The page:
Read the full article here: Holiday Spy Kit: 8 Clues Your Aging Parents Aren’t OK

If you are a caregiver and want to talk to someone with years of experience in this area, call us at 402-991-7399. We’re here to help.

How to Handle an Elderly Parent That Won’t Bathe (Infographic)

It’s part of dealing with an aging parent. At some point, they may stop bathing.

We’ve created a short infographic to help you with what to do when your parent is not bathing.

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“Encompass Senior Solutions solves the challenges families face in caring for aging parents, with a focus on strategies that keep them in their homes. To learn more about our solutions, visit http://www.encompass-assessments.com.”

What To Do With a Wandering Parent

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This month, Omaha.com published a story about a missing 84-year-old man from Lancaster County. The man has Alzheimers disease and dementia. After being reported missing, he was found a day later in Lyons, Kansas. At Encompass, we hear stories like this all the time from families with loved ones suffering from Alzheimers. It is not uncommon for families to seek help after a terrifying experience like a loved one going missing. We know every patient and family have different desires or wishes“ some want to keep their wandering parent in their own home for as long as possible, others might want to find the safest facility for their loved one now. Encompass can guide you in the best direction, whatever the particular situation with your wandering loved one is. In the mean time, here are five instant things you can do to feel better about your wandering parent.

  • Notify your neighbors.
  • House alarms can alert you if you’re living with a wanderer.
  • Medical ID jewelry “like a bracelet or pendant“ is a good idea.
  • There are also GPS bracelets/necklace that can track a vulnerable person that I usually recommend purchasing through the Alzheimer’s Association.
  • Make sure someone has access to an online bank account. In this opinion article from the Washington Post, the writer points out that some online banking accounts can give instant transaction information that can help locate your missing loved one faster.

There are other tricks that can be used depending on why they wander“such as putting a black rubber mat that might trick them into thinking there is a hole by the door and then they are less likely to try and exit through that door.” 

For more information or a more personalized consultation, contact Encompass Omaha.

“Encompass Senior Solutions solves the challenges families face in caring for aging parents, with a focus on strategies that keep them in their homes. To learn more about our solutions, visit http://www.encompass-assessments.com.”

Hospice Care and the Popular Press

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The Huffington Post recently published an in-depth expose into the hospice world. Just scrolling through their key findings provides disturbing glimmers into this giant industry.

Read more

Tips for Moving Parents to Assisted Living (Infographic)

Moving elderly parents to assisted living is a major transition. To help, we’ve created this “roadmap” to help with your journey.

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“Encompass Senior Solutions solves the challenges families face in caring for aging parents, with a focus on strategies that keep them in their homes. To learn more about our solutions, visit http://www.encompass-assessments.com.”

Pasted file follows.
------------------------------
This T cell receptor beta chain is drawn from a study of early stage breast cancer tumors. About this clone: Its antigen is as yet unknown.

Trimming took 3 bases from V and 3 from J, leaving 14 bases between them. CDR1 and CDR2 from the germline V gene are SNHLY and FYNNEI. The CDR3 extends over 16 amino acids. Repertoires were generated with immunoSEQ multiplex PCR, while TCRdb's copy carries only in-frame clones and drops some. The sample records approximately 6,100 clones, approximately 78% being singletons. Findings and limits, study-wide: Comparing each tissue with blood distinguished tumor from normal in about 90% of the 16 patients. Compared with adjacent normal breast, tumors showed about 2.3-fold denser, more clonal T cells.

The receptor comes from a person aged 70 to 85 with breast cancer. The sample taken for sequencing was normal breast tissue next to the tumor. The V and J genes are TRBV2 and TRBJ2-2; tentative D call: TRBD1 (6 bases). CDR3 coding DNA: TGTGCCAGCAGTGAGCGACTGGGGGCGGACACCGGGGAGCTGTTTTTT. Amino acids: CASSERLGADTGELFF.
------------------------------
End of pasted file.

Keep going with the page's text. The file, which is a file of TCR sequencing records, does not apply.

Helping Elderly Parents Transition into a New Home

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Leaving their Home

Transitioning to a new home can be an emotional experience, especially if there is an attachment to the old home. Jeanette Franks, PhD, from A Place for Mom, shares an experience with a friend that found leaving her home emotional. Franks explains to make the transition easier the friend, held a dinner party in her house with family and a few close friends, and then they visited each room by candlelight, remembering special events, commenting on the changes over time, and saying goodbye.

Packing up tends to go more smoothly when children of elderly parents physically help them pack their possessions rather than instructing what can stay and what needs to go from afar.

Packing or Parting with Possessions 

When packing up possessions it can be better to err on the side of holding on to things. Sometimes people need more time with some possessions before they let them go. It is ok to have their new room a bit packed and that often makes it easier to discard things later. Old possessions also help make a new place feel more familiar which eases the transition.

Get to Know Important Staff

Often, what’s your job, what’s their job, and what’s somewhere in between is unclear. You and your parent may have carefully reviewed a lengthy contractual document full of legalese, yet are uncertain as to the difference between a nurse, an aide, and a resident assistant, for example. “ Jeanette Franks, PhD

To simplify matters, it is important to figure out whom your main point of contact will be when there are issues or information that needs to be passed along. Often this is a general manager or other top administrator. It is also important that that contact knows whom the main advocate for your elderly parent is. Keeping these roles clear will make communication stronger and easier.

What is Your Role in Assisted Living?

“Encompass Senior Solutions solves the challenges families face in caring for aging parents, with a focus on strategies that keep them in their homes. To learn more about our solutions, visit http://www.encompass-assessments.com.”